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By: Drew Satter, M.Ed., MBA, Assistant Director, Housing and Residence Life

Transitioning to off-campus living after living in the residence halls can be a stark change. There is typically more of a walk, which is especially fun during the snowy, winter months. Many students will have to start cooking for themselves more often and may not be able to utilize the COG like they used to. Living off campus also means that there are probably fewer people living in close proximity and fewer (if any) staff around to be watchful of student safety. Safety is something that should be taken more into account when living off campus.

When thinking about personal safety, it’s good for students to know some helpful tips. First, many students leave their door unlocked when living in the residence halls, even though we don’t recommend it. This is an especially poor idea when living off campus, since your student won’t want people wandering into their space. It’s a good idea for your student to be communicative with their roommates so that they know what their roommates are up to and when they’re coming and going. When walking around at night, it’s best for students to go places with others, leave headphones in their backpacks, and to have their phones handy, just in case anything comes up.

Candles are sometimes allowed in off-campus housing, so while they can be a nice addition or smell to a living environment, they require attention and should never be left unattended. Alcohol use for those who live off campus – 21 years old or not – is something to continue to be aware of. There is much discussion and education about alcohol when students live on campus for the two-year residency requirement, that can be forgotten when moving off campus. Encourage your student to have a plan for the night if they go out drinking, which can include how many drinks they want to have that night, alternating water with alcohol, and leaving with the group or person they came with.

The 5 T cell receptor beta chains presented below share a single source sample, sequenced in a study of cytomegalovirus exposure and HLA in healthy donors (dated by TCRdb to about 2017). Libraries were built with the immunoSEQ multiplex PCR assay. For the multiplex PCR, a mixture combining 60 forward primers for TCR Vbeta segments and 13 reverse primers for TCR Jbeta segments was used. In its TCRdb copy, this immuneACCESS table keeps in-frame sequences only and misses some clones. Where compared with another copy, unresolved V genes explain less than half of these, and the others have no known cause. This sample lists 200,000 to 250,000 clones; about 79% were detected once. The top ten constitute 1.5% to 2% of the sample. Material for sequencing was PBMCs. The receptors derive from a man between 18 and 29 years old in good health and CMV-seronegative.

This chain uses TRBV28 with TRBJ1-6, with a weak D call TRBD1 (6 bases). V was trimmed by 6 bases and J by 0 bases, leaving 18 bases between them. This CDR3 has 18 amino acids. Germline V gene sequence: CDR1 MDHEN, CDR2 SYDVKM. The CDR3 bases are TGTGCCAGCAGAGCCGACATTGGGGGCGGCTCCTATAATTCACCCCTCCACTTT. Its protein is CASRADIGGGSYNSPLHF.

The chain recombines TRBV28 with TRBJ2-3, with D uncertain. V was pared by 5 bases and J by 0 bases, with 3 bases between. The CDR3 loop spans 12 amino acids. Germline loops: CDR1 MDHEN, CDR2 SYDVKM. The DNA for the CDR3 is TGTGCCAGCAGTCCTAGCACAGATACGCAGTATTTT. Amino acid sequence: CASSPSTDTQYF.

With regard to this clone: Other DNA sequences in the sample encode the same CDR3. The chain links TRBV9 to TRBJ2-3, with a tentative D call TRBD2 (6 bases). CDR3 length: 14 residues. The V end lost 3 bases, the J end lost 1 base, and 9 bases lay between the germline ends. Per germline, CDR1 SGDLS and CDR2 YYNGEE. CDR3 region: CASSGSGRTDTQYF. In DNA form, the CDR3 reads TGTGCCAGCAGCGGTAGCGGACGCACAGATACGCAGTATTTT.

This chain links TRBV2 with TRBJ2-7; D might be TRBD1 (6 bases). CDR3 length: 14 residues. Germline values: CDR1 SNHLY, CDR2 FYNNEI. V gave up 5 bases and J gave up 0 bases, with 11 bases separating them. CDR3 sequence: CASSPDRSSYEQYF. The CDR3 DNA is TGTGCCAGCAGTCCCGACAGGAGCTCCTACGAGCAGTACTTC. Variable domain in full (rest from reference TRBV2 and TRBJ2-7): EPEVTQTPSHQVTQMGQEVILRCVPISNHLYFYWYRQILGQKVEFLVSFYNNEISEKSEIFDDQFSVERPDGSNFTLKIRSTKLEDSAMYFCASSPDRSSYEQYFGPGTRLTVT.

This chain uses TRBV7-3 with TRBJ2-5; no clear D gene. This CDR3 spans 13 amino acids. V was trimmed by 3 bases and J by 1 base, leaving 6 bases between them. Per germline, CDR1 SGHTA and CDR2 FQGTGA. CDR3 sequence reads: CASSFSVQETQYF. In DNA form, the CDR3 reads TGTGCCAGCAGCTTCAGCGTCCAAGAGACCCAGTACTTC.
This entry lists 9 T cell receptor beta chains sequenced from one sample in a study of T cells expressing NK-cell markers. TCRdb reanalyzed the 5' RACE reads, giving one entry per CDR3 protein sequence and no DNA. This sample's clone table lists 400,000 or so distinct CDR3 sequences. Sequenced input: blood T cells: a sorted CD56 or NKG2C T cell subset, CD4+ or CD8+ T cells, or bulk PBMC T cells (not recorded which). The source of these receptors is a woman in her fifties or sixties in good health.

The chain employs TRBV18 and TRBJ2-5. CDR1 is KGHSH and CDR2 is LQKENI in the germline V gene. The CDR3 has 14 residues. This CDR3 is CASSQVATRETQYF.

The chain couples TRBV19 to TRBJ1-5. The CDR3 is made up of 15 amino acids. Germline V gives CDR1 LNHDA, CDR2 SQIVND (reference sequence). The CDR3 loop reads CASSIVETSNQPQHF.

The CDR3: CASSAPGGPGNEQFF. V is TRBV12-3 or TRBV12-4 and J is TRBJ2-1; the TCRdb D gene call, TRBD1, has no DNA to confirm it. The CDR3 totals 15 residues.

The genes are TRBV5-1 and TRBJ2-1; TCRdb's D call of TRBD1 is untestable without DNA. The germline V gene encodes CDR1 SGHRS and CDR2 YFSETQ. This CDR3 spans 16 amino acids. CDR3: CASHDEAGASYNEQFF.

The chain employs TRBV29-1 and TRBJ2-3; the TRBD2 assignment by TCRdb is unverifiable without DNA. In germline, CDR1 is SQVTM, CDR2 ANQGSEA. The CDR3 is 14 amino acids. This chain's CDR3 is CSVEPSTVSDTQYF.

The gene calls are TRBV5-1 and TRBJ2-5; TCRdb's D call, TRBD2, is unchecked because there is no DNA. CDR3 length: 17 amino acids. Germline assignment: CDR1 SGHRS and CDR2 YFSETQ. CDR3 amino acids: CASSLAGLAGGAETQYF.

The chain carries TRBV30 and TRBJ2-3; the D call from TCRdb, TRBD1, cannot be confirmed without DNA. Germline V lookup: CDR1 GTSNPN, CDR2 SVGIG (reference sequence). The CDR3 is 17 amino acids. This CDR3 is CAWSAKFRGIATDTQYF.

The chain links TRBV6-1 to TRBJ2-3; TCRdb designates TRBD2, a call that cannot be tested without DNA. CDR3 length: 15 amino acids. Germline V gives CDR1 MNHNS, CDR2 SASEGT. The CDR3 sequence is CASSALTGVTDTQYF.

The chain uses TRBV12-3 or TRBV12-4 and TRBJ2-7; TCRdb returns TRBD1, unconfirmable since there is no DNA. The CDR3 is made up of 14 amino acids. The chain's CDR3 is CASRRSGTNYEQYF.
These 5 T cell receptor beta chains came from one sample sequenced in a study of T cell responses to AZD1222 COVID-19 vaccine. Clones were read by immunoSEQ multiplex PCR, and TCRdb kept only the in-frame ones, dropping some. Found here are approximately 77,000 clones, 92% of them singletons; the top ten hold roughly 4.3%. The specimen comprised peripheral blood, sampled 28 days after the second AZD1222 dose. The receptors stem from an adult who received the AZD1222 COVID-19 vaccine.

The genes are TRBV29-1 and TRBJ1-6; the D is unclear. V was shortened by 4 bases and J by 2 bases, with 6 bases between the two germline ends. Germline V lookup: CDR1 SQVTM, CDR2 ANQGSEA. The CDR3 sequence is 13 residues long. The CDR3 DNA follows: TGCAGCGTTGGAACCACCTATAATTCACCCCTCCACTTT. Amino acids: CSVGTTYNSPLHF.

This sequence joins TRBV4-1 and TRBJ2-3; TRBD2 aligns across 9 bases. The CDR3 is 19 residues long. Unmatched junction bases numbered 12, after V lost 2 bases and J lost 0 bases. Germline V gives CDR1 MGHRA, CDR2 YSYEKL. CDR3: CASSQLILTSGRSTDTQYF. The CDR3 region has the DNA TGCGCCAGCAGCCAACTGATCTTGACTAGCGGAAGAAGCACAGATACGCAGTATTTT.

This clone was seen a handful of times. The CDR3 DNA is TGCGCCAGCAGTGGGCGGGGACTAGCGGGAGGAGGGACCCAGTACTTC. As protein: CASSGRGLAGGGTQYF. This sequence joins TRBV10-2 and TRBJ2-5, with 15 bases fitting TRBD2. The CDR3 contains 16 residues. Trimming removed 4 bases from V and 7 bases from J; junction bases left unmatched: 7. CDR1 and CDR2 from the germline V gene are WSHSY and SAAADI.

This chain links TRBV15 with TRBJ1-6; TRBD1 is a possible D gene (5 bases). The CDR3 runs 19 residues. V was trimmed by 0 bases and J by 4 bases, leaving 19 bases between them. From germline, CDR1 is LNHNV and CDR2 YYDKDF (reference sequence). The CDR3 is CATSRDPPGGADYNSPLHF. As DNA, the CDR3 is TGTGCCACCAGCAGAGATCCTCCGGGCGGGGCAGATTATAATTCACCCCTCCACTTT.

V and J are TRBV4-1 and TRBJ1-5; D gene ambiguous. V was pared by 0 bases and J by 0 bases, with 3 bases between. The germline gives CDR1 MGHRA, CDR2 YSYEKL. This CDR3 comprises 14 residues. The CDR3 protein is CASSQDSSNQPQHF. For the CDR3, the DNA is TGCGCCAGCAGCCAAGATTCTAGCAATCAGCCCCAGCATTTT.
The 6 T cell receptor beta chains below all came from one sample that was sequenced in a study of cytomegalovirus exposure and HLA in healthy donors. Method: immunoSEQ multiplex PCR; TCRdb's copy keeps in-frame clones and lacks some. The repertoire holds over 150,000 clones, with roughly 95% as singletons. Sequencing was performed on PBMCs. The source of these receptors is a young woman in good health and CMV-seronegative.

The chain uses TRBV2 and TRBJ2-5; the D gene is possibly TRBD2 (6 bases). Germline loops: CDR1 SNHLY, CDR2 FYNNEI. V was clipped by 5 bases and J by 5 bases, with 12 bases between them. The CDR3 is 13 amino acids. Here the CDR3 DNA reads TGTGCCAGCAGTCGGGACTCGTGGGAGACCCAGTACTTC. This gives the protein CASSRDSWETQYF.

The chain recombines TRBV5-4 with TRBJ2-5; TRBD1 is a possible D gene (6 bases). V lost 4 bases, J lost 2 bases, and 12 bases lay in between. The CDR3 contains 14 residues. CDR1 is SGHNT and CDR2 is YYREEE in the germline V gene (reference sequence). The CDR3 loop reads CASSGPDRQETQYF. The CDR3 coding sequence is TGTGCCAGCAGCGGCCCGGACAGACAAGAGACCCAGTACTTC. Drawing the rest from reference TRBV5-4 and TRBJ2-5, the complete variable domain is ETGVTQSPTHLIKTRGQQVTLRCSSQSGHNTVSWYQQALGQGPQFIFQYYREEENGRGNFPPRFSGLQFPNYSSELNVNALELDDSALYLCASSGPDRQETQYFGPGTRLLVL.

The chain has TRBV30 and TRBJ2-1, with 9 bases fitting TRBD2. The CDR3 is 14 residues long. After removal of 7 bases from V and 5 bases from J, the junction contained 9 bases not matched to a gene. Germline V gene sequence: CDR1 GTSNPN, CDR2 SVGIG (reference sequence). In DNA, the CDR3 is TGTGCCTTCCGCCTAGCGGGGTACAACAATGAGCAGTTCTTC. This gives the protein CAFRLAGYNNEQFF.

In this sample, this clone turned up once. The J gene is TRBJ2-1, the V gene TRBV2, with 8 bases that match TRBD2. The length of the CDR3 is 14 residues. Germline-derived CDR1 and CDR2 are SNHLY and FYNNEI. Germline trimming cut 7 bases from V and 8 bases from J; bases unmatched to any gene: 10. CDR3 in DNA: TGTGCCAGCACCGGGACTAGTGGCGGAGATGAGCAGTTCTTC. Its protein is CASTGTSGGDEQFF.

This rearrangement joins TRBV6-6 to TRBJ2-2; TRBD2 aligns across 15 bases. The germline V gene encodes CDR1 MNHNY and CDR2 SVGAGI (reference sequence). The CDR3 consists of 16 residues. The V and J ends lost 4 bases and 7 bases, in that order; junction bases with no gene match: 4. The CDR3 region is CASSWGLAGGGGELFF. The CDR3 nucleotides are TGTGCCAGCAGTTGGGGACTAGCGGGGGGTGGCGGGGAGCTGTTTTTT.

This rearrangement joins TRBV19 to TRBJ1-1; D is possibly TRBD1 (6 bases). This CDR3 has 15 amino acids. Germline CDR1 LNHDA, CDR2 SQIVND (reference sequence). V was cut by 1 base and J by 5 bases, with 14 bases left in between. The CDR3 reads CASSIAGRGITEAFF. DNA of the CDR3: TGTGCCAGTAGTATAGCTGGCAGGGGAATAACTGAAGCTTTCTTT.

Bike theft is something that students should be especially aware of when considering property safety. Bikes are typically quite easy to steal, especially if they aren’t guarded by a heavy-duty lock. Additionally, bikes are easy for thieves to sell to others and this is a common crime around college campuses, due to the influx ofmbikes each academic year with the incoming class of first-year students. Be sure to use a U-lock as well as another lock to lock up a bike and it might be wise to bring a bike indoors during the months of inclement weather. Once the on-campus residents have first choice for bike lockers on campus (typically after the first four weeks), off-campus folks can request a bike locker. This is a nice way for students to keep bikes both out of the weather and safely secured. Students can also register their bikes with Campus Security. In the event that their bike is stolen and recovered, registering a bike makes it more likely that the bike can be reunited with the owner.

I hope you find these tips useful for facilitating conversations with your student about safety while living off campus. There are many resources at Gonzaga and, even though students are living off campus, they are still our students. Our resources include the Center for Cura Personalis, Housing and Residence Life, Campus Safety and Security, plus the typical police or crisis response resources that residents of Spokane are entitled to. Overall, we want our students to be safe and the best way to do that is to be aware and to report if there is anything suspicious. By working as a community, we can keep the Zag experiencena safe and positive one.

 

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